Design Brief

To reimagine the student orientation experience at Ball State University through a transmedia, student-led approach that can be replicated at other schools.

Problem Statement

Students are struggling to organically adapt to the physical and social layout of the new environment of campus and the town/city in which it is situated.

Measurable Goals

Incoming students surveyed after redesign report feeling more well-adapted after new orientation experience:

1. What buildings are your classes in? Did you know where these were prior to the first day of class?
2. What administrative buildings on campus could you locate? Could you show me on a map? Would you be able to give someone directions?
3. After your guided campus tour, could you tell me the restaurants within walking distance? List them.

Ethngoraphic Research Key Findings

Discomfort/Stress/Disorientation

People feel uncomfortable in new spaces

“I had a hard time to locate different buildings.”

 

Responsibility/ Guidance

Students struggle to acclimate to “real world” situations: taking on new responsibility

“I need to be told, at least guided in some way, what to be doing.”

Social Connections/ Interactions

Parents have trouble letting go of their children

“I worried because, even though they toured, my son didn’t know how to get anywhere or know anyone at Purdue.”

 

No Busy Work/ Need Engagement

People want to be engaged

“I like things that are well-explained and easy to follow/understand so that there is no confusion over what should be done/when/where.”

  • People feel uncomfortable in new spaces, especially when they are unfamiliar with the environment, culture, people, policies, and workflow.

  • Students struggle to acclimate to “real world” situations: taking on new responsibility such as bills and housekeeping, navigating new city/town.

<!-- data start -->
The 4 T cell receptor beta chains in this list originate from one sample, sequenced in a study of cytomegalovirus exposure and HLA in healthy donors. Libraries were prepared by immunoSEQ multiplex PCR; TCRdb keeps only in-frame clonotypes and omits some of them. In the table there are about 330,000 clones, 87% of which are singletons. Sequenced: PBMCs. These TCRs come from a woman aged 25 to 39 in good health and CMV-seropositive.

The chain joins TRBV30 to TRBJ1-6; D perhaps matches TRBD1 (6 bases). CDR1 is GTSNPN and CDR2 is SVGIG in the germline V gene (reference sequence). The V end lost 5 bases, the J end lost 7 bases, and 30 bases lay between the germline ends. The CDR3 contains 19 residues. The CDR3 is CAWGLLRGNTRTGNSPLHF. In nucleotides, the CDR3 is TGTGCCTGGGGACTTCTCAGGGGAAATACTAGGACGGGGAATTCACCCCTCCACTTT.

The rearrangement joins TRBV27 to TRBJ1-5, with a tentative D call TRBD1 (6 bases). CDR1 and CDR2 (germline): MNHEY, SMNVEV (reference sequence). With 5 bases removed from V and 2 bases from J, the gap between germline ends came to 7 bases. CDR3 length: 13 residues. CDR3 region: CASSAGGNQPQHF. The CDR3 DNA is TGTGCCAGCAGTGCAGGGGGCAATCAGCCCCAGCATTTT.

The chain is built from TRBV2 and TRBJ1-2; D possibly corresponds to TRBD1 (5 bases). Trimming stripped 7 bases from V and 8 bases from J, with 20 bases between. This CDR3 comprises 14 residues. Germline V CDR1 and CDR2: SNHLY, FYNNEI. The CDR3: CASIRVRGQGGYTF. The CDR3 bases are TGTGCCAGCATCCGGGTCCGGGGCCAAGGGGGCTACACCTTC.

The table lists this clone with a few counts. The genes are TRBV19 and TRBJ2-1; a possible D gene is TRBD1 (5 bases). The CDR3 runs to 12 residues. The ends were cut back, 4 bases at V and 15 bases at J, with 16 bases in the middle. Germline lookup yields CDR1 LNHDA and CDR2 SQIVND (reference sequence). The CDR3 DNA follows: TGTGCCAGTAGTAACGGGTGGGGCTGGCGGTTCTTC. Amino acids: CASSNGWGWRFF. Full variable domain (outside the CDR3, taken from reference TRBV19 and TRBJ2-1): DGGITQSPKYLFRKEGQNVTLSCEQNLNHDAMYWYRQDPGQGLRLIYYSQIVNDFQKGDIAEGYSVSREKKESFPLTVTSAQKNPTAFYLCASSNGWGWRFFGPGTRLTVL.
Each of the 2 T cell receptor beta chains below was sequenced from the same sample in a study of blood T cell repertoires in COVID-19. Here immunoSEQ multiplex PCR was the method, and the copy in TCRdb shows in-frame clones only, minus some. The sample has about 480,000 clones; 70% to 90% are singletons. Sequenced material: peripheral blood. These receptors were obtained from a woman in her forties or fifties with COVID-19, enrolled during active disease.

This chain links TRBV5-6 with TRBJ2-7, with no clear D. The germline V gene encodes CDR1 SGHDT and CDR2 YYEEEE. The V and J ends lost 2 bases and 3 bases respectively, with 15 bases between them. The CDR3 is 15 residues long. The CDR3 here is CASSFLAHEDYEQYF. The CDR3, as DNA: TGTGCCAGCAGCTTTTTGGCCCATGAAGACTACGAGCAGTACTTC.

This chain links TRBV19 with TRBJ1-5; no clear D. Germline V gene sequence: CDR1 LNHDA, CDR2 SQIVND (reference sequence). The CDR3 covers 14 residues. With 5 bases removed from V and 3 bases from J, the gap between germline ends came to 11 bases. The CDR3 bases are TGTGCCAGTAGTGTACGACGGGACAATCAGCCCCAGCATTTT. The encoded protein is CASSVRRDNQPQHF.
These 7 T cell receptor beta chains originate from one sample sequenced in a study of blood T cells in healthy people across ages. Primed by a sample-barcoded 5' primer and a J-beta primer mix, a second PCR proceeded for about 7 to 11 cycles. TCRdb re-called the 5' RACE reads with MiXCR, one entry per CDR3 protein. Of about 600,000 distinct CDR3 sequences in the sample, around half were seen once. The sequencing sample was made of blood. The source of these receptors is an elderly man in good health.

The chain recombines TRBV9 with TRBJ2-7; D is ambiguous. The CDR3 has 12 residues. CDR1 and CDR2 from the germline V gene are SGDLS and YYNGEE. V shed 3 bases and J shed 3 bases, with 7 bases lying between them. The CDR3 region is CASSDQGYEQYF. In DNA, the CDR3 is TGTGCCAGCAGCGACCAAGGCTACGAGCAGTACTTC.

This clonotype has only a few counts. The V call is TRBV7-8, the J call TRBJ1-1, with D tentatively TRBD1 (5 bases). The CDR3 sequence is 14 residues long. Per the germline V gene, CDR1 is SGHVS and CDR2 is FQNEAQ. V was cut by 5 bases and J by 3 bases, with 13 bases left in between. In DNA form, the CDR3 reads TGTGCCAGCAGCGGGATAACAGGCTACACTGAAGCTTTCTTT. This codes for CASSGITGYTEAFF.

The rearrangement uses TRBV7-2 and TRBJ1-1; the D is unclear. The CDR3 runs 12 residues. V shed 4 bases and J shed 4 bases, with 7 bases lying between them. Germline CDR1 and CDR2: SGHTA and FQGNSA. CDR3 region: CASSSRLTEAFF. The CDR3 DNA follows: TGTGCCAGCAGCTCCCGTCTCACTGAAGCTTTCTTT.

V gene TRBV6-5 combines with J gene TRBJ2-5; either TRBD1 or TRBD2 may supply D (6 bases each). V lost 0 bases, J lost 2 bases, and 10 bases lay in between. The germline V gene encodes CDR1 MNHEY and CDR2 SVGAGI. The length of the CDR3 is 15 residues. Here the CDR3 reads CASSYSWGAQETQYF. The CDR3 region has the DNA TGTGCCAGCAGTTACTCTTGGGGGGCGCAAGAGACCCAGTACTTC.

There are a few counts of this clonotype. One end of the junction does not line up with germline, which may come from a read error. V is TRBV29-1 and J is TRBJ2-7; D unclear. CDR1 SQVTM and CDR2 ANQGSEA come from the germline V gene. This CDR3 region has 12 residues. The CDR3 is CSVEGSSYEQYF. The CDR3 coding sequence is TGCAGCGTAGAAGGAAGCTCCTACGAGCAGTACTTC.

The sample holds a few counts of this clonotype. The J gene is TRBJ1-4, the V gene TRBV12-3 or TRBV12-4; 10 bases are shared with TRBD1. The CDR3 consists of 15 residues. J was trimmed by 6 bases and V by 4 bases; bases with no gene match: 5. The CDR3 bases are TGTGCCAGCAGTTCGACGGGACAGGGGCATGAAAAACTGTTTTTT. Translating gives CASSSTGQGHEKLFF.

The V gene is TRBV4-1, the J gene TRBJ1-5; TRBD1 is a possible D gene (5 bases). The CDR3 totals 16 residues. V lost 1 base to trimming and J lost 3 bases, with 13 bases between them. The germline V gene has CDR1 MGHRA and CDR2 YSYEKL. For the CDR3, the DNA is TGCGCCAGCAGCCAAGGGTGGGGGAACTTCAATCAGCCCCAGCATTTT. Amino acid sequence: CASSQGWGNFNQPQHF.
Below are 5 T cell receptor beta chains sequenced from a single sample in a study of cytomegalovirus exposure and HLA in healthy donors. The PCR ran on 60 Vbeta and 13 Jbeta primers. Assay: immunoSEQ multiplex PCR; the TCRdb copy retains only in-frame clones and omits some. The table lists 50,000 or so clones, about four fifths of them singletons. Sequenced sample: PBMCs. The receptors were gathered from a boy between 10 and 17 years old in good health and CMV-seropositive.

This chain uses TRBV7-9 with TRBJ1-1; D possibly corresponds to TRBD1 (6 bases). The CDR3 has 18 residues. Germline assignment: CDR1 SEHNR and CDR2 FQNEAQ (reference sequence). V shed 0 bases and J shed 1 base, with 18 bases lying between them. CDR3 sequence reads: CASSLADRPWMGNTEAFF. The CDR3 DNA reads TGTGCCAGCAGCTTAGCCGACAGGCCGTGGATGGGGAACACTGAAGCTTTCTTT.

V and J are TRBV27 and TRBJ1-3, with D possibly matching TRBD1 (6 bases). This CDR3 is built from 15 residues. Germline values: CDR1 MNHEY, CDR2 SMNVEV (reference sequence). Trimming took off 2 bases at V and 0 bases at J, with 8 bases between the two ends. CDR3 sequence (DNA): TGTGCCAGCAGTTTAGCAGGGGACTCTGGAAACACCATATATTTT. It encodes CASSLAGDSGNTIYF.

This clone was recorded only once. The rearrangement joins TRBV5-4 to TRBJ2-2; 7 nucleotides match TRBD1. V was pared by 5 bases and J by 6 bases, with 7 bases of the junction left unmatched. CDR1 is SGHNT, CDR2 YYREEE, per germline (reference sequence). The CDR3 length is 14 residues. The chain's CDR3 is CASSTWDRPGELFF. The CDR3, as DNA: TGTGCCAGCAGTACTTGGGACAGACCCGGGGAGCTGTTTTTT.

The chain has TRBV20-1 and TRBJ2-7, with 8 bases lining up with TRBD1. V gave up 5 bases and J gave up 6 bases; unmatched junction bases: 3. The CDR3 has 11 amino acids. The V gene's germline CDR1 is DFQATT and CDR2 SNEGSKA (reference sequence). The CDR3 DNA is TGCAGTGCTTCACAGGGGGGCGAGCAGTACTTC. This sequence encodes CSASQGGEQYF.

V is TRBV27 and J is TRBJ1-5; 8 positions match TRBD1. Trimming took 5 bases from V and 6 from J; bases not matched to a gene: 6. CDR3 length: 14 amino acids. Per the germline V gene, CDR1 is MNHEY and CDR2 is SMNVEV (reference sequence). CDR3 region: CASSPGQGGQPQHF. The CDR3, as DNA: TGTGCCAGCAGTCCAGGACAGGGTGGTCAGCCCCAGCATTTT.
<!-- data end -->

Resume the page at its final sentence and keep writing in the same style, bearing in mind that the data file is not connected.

• People feel less anxious in new environments when they feel they have a support system: parents/siblings, peers, leaders.

  • People do not like “busy work”, long lectures, or redundant tasks where they gain no new information/insight.

  • People feel stress when they work or study in the new environment. Making mistakes is a major reason for this anxiety.

  • Parents have trouble letting go of their children, especially if it leaves them with an empty
    nest.

  • Parents feel anxious when they don’t know how their children are adjusting to college.

  • International students suffer from culture shock when they are new to the states.

Problem Space

People introduced to new environments struggle to habituate to unfamiliar layouts and social situations. With new students struggling to adapt to the environment of campus and the surrounding community, it seems necessary to design a solution that can assist them in their navigation and acclimation to the area.

↪ Campus Tours (physical/digital)

“Campus tours help students better acquaint themselves with the resources available to them on campus as well as feel more confident with their surroundings.”


“[L]iving on campus [versus] living off [campus] is very different. On[-]campus life is its own culture” (Group 8).

“Many transfer students are forced to live off-campus, which deals them the challenge of trying to meet students outside the freshman floor experience, which for many is conducive to making friends at the onset of a college career” (Druckman).

 

“[S]ocialization and unfamiliar environments are both the hardest elements and best experiences[.] Although [the] best thing was meeting new people, one [person] prefered [sic] little to no interaction.”